It must be asked: Was that just the best women's soccer game ever?
Well after the game was over, neither team had left the field at Old Trafford in Manchester – the United States because it never wanted the feeling to end, Canada because utter disbelief does not know what to do next.
Before the Olympic women's soccer tournament began, the anticipation built around a potential dream final: the US vs. Japan, arguably the two best teams in the world, in a rematch of the 2011 World Cup final. Now, that final is a reality, but it must be a comedown after this semifinal.
Three times, Canada scored, and three times the Americans responded. Canada's hat trick was all precision and skill. The American goals were more unusual: a goal directly from a corner kick, a goal that threatened to break the post in half, and some help from a referee changing the course of the match with a call that is almost never made.
Then, at the end of it, in the third minute of time added on to extra time – in other words, the 123rd minute – there was American forward Alex Morgan, her head obscured in a forest of white-shirted defenders, somehow finding the ball first for a headed goal and the most improbable of wins imaginable, 4-3.
In those 123 minutes, the Americans led for 30 seconds. They just happened to be the last 30 seconds.
It was a win that confirmed that, for the time being, the size of the American heart is still enough to beat the best women's teams in the world. But it was a loss that showed that Canada knew the weaknesses of the American team, exploited them, and by some measures played the better game.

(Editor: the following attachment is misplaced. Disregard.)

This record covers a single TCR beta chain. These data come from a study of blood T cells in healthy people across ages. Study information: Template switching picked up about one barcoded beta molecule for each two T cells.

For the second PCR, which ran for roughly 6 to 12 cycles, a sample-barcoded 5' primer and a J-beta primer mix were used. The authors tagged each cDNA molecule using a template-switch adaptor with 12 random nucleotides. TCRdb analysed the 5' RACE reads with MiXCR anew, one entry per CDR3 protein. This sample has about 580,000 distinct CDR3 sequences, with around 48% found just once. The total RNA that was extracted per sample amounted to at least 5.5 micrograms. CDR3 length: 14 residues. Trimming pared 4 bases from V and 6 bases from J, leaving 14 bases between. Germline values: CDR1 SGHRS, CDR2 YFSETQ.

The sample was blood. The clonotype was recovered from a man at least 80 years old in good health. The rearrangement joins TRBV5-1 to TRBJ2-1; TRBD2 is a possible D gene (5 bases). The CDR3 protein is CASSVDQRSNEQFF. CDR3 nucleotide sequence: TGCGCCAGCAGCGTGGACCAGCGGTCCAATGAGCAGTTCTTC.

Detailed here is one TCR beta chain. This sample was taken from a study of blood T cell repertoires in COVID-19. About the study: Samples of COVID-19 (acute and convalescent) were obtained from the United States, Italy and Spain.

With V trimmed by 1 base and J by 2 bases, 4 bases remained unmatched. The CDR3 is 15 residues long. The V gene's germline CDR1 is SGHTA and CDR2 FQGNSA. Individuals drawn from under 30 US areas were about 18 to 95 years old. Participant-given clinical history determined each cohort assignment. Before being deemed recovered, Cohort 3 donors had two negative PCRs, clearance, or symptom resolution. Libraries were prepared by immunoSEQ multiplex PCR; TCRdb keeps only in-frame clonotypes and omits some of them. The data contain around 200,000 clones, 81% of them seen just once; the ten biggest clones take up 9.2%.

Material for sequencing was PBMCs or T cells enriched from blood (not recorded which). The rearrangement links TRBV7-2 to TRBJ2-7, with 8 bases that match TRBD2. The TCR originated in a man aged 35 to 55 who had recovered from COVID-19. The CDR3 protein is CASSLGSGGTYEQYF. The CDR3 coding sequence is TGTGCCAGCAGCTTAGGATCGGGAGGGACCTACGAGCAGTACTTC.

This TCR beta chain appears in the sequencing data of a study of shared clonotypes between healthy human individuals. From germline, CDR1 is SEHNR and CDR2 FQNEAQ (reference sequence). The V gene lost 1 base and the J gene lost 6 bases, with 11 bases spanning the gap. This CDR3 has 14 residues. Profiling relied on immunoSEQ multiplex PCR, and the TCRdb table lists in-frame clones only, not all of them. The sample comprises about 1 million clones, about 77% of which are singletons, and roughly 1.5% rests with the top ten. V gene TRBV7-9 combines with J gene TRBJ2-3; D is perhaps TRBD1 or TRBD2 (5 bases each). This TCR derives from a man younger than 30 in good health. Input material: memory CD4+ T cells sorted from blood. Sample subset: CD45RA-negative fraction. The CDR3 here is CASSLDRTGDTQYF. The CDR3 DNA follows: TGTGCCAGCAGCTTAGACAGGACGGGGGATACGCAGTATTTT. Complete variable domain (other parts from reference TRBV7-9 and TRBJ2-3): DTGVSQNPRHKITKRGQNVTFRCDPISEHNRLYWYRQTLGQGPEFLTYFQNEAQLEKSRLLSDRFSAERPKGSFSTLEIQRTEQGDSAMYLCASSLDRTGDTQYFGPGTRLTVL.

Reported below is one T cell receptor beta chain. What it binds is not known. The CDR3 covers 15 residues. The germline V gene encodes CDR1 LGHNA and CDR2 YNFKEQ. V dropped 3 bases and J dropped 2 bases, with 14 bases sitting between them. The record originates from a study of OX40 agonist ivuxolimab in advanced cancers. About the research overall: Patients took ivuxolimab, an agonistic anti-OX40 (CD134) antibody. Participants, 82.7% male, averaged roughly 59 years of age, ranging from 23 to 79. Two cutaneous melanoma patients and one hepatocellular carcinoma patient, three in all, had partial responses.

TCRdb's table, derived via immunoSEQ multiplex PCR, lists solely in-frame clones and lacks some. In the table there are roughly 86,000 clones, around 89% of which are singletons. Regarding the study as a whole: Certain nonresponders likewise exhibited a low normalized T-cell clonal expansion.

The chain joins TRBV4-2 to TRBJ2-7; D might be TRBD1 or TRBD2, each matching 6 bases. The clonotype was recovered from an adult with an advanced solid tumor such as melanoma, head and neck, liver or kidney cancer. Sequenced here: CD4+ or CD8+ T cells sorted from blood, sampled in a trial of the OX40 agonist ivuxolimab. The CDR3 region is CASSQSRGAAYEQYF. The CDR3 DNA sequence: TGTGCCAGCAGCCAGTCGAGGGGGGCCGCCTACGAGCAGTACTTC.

Before Monday, the US women were 43-3-5 against the Canadians. But let's just call it 1-0, because for these cross-border rivals, something beautiful was born at Old Trafford: a new beginning.
Canada might not quite be on level terms yet – the Americans ran the match virtually from start to finish. But there is no question that the Americans had no answer for Christine Sinclair. And that is thanks to a stroke of brilliance from the Canadian coach.
Sinclair, the No. 3 all-time scorer in women's soccer history, had always been a forward, and logically so. But there, she always went head-to-head with a team's best defenders – and sometimes two of them. By slotting Sinclair into the Canadian midfield during the Olympics, coach John Herdman made a tactical masterstroke: Does an opposing team move a defenseman out to get her, leaving space behind her for the Canadian forwards to attack, or does a less defensively adept midfielder drop back to pick her up?
In the Americans' case, the answer was: neither. With the American midfield famous for wanting to push forward on offense, Sinclair repeatedly found spaces in which to operate, most notably on the first goal, when a brilliantly executed Canadian counterattack cut the American defense to shreds.
Americans use air power
The American response was predictable, and for much of the match, ineffective. It was nothing less than a medieval siege – and about as subtle, too. As opposed to trying to break down the Canadian defense through passing and intricate interplay, the Americans simply catapulted the ball down the field in hopes that it might find the head of Abby Wambach.